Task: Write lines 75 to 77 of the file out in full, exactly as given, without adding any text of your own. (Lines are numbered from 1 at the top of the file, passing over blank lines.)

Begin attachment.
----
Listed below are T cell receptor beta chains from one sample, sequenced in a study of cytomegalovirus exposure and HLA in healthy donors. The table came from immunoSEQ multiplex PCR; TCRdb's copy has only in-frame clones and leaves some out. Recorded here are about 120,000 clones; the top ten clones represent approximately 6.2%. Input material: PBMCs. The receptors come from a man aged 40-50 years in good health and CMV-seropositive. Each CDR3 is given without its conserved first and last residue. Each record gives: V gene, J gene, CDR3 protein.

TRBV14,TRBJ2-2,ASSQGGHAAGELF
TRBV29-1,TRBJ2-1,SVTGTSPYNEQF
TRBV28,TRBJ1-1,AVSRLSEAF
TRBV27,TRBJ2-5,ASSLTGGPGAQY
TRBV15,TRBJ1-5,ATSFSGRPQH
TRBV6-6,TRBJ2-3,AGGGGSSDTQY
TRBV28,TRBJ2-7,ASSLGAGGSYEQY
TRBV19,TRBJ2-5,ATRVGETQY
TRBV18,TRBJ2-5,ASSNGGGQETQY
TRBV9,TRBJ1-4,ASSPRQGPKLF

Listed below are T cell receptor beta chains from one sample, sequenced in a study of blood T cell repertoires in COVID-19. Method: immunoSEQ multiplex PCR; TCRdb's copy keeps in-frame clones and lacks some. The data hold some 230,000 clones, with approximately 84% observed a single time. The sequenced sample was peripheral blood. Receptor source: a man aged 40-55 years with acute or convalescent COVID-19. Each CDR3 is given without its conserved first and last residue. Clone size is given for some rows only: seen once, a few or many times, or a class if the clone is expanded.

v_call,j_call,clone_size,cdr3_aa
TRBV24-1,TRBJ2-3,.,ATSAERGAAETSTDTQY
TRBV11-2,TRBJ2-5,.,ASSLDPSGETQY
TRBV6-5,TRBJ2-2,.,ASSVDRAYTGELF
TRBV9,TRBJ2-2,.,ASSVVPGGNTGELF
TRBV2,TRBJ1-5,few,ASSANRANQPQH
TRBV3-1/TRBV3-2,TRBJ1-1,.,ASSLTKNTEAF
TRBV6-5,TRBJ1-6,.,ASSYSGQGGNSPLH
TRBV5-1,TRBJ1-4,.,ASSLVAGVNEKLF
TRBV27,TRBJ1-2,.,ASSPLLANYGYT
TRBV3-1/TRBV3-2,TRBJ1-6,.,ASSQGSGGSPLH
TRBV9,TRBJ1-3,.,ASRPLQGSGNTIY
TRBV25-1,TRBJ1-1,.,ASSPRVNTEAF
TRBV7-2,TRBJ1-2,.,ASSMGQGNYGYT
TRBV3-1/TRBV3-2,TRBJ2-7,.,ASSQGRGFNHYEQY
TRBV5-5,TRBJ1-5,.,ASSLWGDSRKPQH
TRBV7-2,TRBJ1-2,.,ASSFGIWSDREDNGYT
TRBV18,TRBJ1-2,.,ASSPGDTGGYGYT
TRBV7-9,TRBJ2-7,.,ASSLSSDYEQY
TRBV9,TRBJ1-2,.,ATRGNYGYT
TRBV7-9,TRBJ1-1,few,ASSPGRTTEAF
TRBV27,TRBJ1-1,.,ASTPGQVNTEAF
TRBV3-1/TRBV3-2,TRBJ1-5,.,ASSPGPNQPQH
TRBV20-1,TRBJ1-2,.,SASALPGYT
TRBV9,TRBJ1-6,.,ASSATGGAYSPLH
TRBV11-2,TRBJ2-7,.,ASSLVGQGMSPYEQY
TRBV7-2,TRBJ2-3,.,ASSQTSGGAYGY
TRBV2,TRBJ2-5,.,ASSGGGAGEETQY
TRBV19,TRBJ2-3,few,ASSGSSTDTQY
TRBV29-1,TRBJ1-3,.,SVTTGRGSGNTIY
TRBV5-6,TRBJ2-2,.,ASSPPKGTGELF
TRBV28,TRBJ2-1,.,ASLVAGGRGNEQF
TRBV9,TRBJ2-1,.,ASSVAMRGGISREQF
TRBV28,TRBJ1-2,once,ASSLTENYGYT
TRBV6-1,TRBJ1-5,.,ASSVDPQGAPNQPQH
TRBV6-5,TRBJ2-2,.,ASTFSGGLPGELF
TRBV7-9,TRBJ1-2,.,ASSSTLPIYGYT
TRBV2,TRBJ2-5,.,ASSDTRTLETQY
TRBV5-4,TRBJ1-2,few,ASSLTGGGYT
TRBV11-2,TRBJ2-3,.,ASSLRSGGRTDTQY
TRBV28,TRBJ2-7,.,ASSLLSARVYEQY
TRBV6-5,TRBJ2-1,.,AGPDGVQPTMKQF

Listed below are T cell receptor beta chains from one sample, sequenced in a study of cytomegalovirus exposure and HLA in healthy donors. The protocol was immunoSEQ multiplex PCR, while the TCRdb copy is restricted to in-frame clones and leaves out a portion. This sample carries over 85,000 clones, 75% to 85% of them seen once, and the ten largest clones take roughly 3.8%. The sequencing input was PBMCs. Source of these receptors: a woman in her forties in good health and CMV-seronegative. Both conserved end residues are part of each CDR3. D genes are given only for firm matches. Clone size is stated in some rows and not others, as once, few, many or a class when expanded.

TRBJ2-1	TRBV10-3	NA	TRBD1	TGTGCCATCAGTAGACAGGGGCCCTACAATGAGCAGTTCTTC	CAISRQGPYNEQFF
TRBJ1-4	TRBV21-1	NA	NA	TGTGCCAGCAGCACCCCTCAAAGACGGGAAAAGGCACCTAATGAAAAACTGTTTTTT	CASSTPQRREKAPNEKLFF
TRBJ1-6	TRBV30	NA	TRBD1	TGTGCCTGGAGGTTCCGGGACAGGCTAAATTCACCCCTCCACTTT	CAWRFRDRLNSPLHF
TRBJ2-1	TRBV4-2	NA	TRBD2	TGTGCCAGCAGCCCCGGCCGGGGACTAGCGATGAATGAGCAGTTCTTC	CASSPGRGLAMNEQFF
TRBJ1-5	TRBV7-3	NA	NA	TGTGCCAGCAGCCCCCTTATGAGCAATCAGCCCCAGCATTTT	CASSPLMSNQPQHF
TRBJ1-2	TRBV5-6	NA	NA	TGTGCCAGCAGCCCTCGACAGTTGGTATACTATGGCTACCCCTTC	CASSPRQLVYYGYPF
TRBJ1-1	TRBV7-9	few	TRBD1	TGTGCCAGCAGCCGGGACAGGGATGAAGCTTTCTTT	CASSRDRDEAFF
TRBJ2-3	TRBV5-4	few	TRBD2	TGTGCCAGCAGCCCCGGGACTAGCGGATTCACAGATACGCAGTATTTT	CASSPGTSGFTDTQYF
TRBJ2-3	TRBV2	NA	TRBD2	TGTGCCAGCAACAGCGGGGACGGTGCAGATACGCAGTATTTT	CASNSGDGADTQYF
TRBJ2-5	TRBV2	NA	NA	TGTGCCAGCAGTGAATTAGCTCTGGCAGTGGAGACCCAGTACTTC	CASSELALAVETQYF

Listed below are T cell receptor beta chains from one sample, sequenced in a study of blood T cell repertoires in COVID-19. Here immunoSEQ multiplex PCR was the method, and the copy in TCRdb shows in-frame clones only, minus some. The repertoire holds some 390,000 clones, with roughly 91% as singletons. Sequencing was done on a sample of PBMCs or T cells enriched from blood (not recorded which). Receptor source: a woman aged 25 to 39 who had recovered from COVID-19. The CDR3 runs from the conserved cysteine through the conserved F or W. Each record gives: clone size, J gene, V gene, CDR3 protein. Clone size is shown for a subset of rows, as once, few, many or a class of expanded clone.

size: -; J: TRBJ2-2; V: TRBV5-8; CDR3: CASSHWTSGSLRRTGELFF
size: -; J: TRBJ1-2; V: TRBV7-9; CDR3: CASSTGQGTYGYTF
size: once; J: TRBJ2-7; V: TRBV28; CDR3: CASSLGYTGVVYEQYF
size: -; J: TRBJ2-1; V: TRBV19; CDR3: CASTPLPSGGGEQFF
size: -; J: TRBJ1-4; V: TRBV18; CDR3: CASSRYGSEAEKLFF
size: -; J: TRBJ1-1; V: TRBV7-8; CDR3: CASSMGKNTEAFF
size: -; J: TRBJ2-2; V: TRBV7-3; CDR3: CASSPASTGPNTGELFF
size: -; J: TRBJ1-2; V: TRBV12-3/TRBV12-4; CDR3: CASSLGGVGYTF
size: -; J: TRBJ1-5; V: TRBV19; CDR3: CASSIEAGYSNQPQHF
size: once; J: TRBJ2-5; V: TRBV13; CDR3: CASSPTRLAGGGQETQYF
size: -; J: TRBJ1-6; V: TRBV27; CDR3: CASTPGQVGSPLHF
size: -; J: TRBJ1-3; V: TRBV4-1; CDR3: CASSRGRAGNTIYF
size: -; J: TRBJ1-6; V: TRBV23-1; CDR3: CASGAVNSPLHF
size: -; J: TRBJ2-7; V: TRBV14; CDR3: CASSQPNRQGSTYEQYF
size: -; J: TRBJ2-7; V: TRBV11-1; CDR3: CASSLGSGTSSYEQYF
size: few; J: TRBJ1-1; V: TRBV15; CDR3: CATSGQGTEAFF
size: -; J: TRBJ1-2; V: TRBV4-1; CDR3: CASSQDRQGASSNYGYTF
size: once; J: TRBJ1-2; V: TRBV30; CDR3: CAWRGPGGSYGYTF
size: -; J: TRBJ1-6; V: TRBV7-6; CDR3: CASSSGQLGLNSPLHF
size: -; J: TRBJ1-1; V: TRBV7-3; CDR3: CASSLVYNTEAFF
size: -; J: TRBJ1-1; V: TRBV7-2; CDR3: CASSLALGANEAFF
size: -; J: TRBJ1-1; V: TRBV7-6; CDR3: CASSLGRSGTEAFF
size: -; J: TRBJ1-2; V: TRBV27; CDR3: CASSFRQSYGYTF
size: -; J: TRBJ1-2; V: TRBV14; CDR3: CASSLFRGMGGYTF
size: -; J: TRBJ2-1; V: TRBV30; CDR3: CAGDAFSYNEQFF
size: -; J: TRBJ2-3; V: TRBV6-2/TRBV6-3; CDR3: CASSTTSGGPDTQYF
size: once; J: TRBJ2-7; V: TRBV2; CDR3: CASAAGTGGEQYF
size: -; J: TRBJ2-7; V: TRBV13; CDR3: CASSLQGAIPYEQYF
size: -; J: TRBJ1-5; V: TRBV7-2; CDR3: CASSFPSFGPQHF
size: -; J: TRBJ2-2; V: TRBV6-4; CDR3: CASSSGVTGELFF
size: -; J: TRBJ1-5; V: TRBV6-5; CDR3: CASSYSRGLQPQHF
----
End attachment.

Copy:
size: -; J: TRBJ1-5; V: TRBV19; CDR3: CASSIEAGYSNQPQHF
size: once; J: TRBJ2-5; V: TRBV13; CDR3: CASSPTRLAGGGQETQYF
size: -; J: TRBJ1-6; V: TRBV27; CDR3: CASTPGQVGSPLHF